U.S. narrowly wins, shows worrying flaws in Gold Cup scare vs. Martinique
Given the B-list nature of the U.S. roster, this Gold Cup was bound to possess some good, some bad and some downright ugliness for the Americans. But Wednesday's 3-2 win over Martinique came dangerously close to humiliation.
It took a 76th-minute winner from Jordan Morris, his second goal of the night, to finally see off a game opponent. As such, the victory should provide little comfort to manager Bruce Arena and his players, who will be left red-faced from a match that should never have been so close.
Yes, soccer's low-scoring nature makes it ripe for upsets, and the potential for giant-killings is part of its appeal. Further, it can also make the expectation of a blowout a tad unrealistic.
None of that can be used as an excuse for this U.S. performance. We're talking about a team of full-time professionals going up against a group of semi-pros.
Does Martinique deserve some credit? Absolutely. It played with spirit and organization. But the Americans had the game seemingly under control, taking a 2-0 lead in the 64th minute when Morris scored his first. At which point, Arena's side showed a complete inability to manage the game.
For whatever reason, maintaining tempo -- especially when leading -- has been a problem from the Ghana friendly on July 1 to Panama on Saturday all the way to Wednesday.
Granted, goalkeeper Brad Guzan should have saved the first of Kevin Parsemain's two goals, but there were warning signs even before that, with Martinique hitting the post in the first half. And how is it that the U.S. coughs up an equalizer that started with a three-on-three counter-attack?
Sure, the U.S. roster lacks experience at the international level, but it also has logged plenty of domestic matches. Arena's understandable squad rotation -- there were eight changes from the Panama game -- could also be a factor. However, regardless of who is on the field, the U.S. ought to know how to manage a result against such a lowly opponent.
So two games into this tournament, the U.S. hasn't done much to distinguish itself. It has shown little consistency, both on a team and individual level. In fact, the performances of most players have alternated between frigid and scalding, oftentimes in the same game.
A case in point is Gyasi Zardes. The LA Galaxy midfielder did well in setting up Morris' winner with a smart cutback and, overall, was better in the second half. Zardes also had his share of suspect touches and poor passes.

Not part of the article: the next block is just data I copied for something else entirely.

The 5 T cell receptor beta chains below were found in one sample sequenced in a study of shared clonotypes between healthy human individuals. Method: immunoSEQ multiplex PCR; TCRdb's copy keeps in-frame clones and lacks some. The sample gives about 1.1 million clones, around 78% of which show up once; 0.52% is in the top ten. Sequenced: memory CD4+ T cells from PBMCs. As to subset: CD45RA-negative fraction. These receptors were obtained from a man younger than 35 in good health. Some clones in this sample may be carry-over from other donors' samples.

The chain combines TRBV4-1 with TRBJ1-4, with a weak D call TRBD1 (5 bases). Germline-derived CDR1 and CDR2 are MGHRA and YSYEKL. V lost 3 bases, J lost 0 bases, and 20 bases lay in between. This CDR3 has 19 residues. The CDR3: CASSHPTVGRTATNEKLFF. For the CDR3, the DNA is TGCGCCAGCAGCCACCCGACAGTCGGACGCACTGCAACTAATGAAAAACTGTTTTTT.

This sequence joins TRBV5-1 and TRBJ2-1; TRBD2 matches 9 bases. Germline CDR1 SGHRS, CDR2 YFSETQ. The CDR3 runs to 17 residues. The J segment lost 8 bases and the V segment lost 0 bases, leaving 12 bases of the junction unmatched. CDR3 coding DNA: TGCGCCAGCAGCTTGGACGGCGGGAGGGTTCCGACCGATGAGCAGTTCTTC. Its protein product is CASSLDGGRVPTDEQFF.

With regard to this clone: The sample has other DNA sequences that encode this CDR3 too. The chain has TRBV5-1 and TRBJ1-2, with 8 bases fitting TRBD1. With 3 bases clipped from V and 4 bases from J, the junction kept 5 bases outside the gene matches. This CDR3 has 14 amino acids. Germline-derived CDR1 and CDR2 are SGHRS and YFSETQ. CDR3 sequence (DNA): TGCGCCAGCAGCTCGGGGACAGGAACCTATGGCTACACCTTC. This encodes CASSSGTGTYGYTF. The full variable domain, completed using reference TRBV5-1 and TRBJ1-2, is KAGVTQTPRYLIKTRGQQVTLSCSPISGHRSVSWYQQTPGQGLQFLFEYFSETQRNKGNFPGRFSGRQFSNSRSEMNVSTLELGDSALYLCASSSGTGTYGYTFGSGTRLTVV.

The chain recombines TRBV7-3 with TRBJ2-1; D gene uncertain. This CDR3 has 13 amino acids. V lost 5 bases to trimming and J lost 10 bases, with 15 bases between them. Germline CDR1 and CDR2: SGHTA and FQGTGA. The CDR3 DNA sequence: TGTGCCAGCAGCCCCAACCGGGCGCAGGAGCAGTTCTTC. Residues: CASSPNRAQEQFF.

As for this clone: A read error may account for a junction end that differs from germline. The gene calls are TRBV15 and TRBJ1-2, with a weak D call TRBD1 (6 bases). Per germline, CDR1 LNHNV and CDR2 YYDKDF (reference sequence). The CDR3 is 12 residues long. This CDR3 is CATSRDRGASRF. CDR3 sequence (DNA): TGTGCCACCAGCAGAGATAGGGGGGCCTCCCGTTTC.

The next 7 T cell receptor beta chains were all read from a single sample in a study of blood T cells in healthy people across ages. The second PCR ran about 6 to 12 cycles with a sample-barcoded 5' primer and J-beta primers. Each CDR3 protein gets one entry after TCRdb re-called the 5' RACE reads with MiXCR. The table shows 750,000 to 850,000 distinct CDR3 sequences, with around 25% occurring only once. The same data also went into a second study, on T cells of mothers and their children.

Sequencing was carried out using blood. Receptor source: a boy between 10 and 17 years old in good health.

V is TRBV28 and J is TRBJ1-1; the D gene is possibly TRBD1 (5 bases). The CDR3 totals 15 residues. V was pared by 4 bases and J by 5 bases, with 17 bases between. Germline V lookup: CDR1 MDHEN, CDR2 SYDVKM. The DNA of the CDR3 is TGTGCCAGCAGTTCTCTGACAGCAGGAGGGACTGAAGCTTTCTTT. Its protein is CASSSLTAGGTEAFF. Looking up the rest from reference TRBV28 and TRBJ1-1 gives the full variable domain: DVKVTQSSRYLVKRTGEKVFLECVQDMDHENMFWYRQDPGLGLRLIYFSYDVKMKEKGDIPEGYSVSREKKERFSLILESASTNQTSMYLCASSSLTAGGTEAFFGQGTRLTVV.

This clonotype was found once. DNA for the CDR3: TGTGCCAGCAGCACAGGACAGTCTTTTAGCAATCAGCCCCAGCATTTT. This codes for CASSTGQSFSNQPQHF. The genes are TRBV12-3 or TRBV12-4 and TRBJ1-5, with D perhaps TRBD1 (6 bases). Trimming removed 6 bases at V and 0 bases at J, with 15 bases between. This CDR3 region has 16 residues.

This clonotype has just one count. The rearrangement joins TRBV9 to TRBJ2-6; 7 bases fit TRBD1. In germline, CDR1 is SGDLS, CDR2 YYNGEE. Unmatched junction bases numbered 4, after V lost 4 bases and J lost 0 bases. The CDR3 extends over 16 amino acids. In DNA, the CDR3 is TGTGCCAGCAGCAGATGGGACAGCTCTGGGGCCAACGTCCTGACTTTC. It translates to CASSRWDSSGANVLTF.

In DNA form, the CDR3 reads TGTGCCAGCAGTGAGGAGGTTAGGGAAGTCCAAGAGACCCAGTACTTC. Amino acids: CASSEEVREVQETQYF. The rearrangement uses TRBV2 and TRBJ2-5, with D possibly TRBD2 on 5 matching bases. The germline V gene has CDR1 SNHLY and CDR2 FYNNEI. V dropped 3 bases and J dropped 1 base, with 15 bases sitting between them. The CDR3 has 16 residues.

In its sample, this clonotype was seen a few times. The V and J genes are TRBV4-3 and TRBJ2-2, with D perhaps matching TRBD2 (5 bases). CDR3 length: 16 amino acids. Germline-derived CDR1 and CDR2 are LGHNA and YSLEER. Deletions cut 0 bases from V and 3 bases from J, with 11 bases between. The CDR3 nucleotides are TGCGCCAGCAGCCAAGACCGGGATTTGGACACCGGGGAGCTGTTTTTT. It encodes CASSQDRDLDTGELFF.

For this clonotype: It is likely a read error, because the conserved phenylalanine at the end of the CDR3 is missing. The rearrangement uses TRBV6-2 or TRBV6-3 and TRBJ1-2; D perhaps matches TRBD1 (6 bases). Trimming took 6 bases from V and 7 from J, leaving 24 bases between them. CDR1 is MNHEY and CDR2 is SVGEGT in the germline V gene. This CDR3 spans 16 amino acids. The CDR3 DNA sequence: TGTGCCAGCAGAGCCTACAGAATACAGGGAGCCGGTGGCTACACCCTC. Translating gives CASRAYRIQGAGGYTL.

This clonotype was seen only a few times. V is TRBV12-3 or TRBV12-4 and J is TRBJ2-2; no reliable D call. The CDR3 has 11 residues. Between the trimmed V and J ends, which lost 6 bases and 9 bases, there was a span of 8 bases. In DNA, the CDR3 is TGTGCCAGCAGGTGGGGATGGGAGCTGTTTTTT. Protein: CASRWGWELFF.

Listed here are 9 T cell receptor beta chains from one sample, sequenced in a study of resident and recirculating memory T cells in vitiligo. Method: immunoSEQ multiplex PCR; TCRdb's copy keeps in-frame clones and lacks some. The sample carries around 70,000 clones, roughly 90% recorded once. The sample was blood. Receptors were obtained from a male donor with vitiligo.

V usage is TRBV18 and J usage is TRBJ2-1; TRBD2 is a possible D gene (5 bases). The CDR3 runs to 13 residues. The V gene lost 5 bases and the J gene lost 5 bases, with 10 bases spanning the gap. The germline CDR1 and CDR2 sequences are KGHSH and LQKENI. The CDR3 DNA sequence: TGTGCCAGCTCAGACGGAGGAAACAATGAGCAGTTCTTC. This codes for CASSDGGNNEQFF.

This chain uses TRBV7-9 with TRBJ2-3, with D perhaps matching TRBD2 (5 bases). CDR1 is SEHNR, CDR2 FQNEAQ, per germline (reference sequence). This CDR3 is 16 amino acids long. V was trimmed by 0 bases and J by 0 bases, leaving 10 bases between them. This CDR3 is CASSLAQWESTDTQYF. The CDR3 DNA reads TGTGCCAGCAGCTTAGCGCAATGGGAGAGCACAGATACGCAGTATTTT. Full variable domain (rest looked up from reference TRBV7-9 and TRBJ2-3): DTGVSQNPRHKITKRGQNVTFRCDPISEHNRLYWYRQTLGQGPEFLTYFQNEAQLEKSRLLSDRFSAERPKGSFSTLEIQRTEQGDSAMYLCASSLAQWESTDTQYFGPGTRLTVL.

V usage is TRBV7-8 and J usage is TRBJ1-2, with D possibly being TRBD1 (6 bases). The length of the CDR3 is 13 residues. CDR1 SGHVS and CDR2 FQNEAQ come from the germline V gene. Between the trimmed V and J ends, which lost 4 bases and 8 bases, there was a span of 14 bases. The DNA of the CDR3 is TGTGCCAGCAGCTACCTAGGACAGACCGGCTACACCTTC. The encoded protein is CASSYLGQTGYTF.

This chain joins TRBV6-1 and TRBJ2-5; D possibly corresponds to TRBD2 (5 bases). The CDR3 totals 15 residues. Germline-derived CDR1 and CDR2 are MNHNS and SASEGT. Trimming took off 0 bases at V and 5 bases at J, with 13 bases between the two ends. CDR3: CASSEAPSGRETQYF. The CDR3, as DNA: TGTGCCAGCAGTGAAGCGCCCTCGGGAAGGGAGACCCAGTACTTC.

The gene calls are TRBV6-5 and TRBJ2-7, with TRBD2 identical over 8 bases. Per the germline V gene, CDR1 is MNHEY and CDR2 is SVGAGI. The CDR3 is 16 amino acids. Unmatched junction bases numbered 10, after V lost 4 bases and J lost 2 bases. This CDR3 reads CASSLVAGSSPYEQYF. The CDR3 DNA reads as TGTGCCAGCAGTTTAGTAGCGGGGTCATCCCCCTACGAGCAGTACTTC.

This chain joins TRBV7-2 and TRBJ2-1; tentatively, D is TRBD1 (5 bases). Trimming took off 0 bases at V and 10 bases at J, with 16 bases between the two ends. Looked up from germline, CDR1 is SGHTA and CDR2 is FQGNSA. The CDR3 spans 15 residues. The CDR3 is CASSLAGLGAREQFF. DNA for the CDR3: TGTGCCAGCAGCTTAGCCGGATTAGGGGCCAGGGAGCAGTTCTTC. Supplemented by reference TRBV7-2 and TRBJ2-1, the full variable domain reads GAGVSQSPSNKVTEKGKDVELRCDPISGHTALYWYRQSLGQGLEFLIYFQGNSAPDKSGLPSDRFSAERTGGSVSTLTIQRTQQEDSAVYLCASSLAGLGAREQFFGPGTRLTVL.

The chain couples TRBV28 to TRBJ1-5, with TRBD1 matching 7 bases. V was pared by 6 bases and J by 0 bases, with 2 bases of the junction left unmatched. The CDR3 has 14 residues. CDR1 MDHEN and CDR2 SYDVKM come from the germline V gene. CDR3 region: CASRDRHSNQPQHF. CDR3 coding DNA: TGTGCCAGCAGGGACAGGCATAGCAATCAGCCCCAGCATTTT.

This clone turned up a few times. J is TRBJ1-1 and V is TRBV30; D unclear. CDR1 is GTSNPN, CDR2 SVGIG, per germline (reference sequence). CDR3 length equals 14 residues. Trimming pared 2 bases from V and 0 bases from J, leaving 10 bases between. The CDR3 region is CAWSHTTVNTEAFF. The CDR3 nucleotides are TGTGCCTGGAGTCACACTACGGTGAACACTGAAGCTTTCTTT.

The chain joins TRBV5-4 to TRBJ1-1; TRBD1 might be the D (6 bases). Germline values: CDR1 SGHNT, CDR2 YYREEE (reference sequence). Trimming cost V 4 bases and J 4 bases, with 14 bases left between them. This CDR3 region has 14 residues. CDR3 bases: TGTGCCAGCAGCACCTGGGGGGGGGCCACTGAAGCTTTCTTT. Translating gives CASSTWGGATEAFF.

Meanwhile, Matt Hedges, for all of his ability with the ball, struggled with his defending both in the air and on the ground, and was beaten in the run-up to Martinique's equalizer.
Even Eric Lichaj, who did his future prospects no harm, wasn't immune. He assisted on Morris' first goal thanks to a darting run, but was also guilty of a first-half giveaway that forced a sharp save from Guzan.
The group that has acquitted itself the best so far in the tournament is the forwards. Dom Dwyer, who was given the night off, has two goals this month while Juan Agudelo, who did start vs. Martinique, had the misfortune of being at his best when those around him were at their worst. Otherwise, he might have had more reward for his hard work and clever touches.
This night belonged to Morris. It hasn't been the easiest of seasons for him -- his two goals equaled his 2017 total for the Seattle Sounders -- and this match did reveal that his decision-making on the ball needs some work, but his pace makes him a valued part of this U.S. side and his runs in the box made him too much to handle for Martinique.
So is it time to panic? Far from it. That doesn't mean there can't be disappointment with the way this U.S. has performed so far.
Prior to the tournament there was genuine excitement about what this team could do, and which players could emerge to take on bigger roles. For now, that has been replaced by skepticism over just how many players will be able to help out when World Cup qualifying resumes in September.
The U.S. sits on top of its group after two games, thanks to the goals scored tiebreaker, but it will need more of the good in its game to emerge in order to achieve the goal of winning the Gold Cup.
Jeff Carlisle covers MLS and the U.S. national team for ESPN FC. Follow him on Twitter @JeffreyCarlisle.